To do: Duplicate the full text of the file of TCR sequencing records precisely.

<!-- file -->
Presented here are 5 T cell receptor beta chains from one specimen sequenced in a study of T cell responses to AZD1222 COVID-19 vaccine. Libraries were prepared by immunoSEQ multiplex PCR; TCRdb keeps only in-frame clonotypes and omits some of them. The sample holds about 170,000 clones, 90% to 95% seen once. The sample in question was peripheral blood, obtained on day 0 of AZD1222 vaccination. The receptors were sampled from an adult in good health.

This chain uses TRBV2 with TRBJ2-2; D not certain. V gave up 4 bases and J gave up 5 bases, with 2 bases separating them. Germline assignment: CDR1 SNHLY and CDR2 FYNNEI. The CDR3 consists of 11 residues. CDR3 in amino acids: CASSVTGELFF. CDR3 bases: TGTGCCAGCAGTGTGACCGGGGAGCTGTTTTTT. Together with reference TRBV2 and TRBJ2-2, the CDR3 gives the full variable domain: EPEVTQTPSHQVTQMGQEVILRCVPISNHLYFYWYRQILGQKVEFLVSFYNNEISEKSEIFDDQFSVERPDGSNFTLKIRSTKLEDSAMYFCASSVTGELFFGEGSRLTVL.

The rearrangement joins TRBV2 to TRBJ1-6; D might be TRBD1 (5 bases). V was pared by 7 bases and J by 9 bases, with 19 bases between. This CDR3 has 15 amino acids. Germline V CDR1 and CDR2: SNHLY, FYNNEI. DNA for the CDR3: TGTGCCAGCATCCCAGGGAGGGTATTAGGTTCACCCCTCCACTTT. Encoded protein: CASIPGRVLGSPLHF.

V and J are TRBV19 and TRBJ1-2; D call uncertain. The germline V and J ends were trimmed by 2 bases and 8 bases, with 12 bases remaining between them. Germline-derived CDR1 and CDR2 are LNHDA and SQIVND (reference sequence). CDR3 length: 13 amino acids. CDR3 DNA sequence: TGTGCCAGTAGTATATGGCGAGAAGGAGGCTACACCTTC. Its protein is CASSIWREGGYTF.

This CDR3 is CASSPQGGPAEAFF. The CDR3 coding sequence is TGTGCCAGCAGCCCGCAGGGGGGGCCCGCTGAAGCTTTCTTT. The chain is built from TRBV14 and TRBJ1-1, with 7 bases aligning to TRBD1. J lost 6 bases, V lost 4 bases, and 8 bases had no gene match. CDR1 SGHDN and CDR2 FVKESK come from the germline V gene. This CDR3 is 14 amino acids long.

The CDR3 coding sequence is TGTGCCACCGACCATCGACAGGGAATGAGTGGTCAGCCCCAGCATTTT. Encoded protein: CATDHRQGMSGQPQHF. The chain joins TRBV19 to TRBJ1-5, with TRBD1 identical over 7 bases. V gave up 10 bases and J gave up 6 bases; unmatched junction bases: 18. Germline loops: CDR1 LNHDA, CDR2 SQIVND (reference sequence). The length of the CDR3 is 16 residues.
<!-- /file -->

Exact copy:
Presented here are 5 T cell receptor beta chains from one specimen sequenced in a study of T cell responses to AZD1222 COVID-19 vaccine. Libraries were prepared by immunoSEQ multiplex PCR; TCRdb keeps only in-frame clonotypes and omits some of them. The sample holds about 170,000 clones, 90% to 95% seen once. The sample in question was peripheral blood, obtained on day 0 of AZD1222 vaccination. The receptors were sampled from an adult in good health.

This chain uses TRBV2 with TRBJ2-2; D not certain. V gave up 4 bases and J gave up 5 bases, with 2 bases separating them. Germline assignment: CDR1 SNHLY and CDR2 FYNNEI. The CDR3 consists of 11 residues. CDR3 in amino acids: CASSVTGELFF. CDR3 bases: TGTGCCAGCAGTGTGACCGGGGAGCTGTTTTTT. Together with reference TRBV2 and TRBJ2-2, the CDR3 gives the full variable domain: EPEVTQTPSHQVTQMGQEVILRCVPISNHLYFYWYRQILGQKVEFLVSFYNNEISEKSEIFDDQFSVERPDGSNFTLKIRSTKLEDSAMYFCASSVTGELFFGEGSRLTVL.

The rearrangement joins TRBV2 to TRBJ1-6; D might be TRBD1 (5 bases). V was pared by 7 bases and J by 9 bases, with 19 bases between. This CDR3 has 15 amino acids. Germline V CDR1 and CDR2: SNHLY, FYNNEI. DNA for the CDR3: TGTGCCAGCATCCCAGGGAGGGTATTAGGTTCACCCCTCCACTTT. Encoded protein: CASIPGRVLGSPLHF.

V and J are TRBV19 and TRBJ1-2; D call uncertain. The germline V and J ends were trimmed by 2 bases and 8 bases, with 12 bases remaining between them. Germline-derived CDR1 and CDR2 are LNHDA and SQIVND (reference sequence). CDR3 length: 13 amino acids. CDR3 DNA sequence: TGTGCCAGTAGTATATGGCGAGAAGGAGGCTACACCTTC. Its protein is CASSIWREGGYTF.

This CDR3 is CASSPQGGPAEAFF. The CDR3 coding sequence is TGTGCCAGCAGCCCGCAGGGGGGGCCCGCTGAAGCTTTCTTT. The chain is built from TRBV14 and TRBJ1-1, with 7 bases aligning to TRBD1. J lost 6 bases, V lost 4 bases, and 8 bases had no gene match. CDR1 SGHDN and CDR2 FVKESK come from the germline V gene. This CDR3 is 14 amino acids long.

The CDR3 coding sequence is TGTGCCACCGACCATCGACAGGGAATGAGTGGTCAGCCCCAGCATTTT. Encoded protein: CATDHRQGMSGQPQHF. The chain joins TRBV19 to TRBJ1-5, with TRBD1 identical over 7 bases. V gave up 10 bases and J gave up 6 bases; unmatched junction bases: 18. Germline loops: CDR1 LNHDA, CDR2 SQIVND (reference sequence). The length of the CDR3 is 16 residues.